Multiple Sclerosis

simon gregory
Simon Gregory, PhD

We are excited to announce that the MURDOCK Multiple Sclerosis Study has officially closed out enrollment! Thank you to all of our dedicated MS participants for their support of this landmark research initiative. Follow-up visits for the Primary Progressive MS Study will continue with currently enrolled participants.

Plans are underway to collaborate with the David H. Murdock Research Institute (DHMRI) Analytical Sciences team — also located at the North Carolina Research Campus — to better understand the MURDOCK MS Study team’s preliminary metabolic signature for MS in blood, as well as perform additional analyses to confirm identification of key metabolites in MURDOCK MS biological samples.

Please visit to learn how Duke Universitydiscovery-ms-logo-300x150 and the DHMRI are collaborating to advance MS research using data and samples from the MURDOCK MS Study. The data gleaned through the MS cohort has quickly become an important resource for MS research initiatives. Initial data analysis led to the discovery of a metabolic signature in the serum of participants, which is unique to those with MS.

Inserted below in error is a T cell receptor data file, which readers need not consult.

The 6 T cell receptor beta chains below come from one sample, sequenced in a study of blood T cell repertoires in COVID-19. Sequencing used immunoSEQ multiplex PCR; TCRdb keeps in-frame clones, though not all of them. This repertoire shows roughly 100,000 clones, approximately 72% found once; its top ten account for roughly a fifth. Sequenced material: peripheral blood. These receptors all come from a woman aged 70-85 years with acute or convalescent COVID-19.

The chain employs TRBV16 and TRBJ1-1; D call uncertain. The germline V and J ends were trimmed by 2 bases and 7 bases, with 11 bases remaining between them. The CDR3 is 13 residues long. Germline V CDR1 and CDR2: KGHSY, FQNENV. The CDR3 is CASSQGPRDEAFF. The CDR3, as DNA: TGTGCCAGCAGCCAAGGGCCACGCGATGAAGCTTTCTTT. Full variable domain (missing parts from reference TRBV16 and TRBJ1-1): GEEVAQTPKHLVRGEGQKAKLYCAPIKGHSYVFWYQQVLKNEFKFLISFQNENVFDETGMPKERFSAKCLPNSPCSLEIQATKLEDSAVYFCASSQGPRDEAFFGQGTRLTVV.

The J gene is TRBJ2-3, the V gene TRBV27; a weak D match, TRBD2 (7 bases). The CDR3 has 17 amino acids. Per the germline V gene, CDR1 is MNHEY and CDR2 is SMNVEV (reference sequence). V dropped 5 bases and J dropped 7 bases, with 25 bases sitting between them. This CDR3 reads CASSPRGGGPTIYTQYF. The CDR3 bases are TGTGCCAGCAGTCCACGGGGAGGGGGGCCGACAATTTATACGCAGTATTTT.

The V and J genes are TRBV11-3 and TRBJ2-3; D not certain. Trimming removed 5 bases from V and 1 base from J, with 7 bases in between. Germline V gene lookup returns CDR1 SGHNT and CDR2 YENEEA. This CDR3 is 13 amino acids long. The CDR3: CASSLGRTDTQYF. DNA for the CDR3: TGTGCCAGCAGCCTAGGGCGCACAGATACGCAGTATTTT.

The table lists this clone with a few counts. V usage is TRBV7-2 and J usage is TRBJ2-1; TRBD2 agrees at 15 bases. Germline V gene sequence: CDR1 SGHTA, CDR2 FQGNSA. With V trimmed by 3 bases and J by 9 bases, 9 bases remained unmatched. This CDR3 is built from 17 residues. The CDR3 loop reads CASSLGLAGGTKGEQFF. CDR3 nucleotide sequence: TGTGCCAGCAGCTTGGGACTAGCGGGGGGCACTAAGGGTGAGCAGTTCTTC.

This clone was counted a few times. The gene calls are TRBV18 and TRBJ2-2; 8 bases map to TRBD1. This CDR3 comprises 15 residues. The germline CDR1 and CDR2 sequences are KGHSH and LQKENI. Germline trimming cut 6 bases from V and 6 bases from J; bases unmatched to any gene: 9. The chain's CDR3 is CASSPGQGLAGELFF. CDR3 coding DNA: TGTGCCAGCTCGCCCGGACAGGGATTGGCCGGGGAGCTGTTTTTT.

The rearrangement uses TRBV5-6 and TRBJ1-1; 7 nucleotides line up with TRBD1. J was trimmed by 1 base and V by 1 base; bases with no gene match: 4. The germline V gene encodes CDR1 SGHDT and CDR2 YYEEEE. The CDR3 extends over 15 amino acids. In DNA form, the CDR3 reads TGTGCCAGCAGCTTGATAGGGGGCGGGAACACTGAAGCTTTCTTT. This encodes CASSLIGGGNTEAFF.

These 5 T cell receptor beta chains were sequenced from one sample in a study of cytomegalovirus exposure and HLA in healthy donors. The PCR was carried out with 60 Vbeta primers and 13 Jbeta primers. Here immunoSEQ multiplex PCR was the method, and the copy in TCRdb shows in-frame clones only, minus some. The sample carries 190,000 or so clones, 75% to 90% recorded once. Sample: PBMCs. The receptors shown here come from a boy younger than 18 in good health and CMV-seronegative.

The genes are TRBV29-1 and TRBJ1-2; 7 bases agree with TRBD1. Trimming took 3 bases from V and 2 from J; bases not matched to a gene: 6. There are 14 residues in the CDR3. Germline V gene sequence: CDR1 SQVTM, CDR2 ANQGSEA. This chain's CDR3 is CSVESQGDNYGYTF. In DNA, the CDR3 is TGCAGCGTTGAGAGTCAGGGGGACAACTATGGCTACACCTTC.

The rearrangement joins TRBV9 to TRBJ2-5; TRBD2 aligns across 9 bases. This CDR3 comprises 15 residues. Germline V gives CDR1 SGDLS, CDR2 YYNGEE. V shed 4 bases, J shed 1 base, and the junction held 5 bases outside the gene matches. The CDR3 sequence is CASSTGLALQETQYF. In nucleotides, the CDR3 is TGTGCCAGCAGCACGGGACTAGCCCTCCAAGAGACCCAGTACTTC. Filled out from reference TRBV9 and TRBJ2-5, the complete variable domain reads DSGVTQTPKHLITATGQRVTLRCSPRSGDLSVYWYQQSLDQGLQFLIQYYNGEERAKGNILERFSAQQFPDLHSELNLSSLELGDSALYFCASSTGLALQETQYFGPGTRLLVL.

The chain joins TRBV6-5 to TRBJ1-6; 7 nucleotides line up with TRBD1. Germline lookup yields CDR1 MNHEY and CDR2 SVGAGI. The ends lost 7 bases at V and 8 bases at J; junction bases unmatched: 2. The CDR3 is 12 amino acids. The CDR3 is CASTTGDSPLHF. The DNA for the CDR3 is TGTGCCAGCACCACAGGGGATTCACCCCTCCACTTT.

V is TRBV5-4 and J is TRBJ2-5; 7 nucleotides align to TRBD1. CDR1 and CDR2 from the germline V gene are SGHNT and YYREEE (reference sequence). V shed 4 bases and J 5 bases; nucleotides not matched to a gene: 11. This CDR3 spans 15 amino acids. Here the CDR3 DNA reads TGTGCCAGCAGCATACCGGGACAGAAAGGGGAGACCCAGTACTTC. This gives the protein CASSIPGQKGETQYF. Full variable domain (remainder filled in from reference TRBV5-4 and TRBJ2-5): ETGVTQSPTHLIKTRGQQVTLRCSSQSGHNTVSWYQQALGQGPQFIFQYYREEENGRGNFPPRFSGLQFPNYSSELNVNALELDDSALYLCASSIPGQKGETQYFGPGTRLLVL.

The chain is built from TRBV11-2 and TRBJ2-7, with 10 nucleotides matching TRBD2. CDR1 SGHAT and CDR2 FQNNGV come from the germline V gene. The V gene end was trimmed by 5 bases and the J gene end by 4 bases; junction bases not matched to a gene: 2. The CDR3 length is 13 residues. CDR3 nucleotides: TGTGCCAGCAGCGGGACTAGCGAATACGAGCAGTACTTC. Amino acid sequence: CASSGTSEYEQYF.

Goal: Identify biomarkers or “signals” in the brain that can be used to better predict the onset and progression of multiple sclerosis (MS), an inflammatory, autoimmune disease that affects the ability of the brain and spinal cord nerve cells to communicate, resulting in physical and cognitive disability. 

Principal InvestigatorDr. Simon Gregory

Study Details: This study enrolled 976 participants, who provided blood and urine samples, a medical questionnaire about general health, and a second questionnaire pertaining to their MS diagnosis. Additionally, 27 participants enrolled in the Primary Progressive MS Study. 

In addition to other research, the MURDOCK MS Study team has been working with a replication set of serum samples from the MS cohort and are currently analyzing results. They have recently discovered a promising signature of MS in the serum of study participants not taking MS drugs, as well as relationships between genetic risk variants for MS and metabolite levels in the blood of study participants. This work has the potential to provide insights into how genetic variants increase risk for developing MS.


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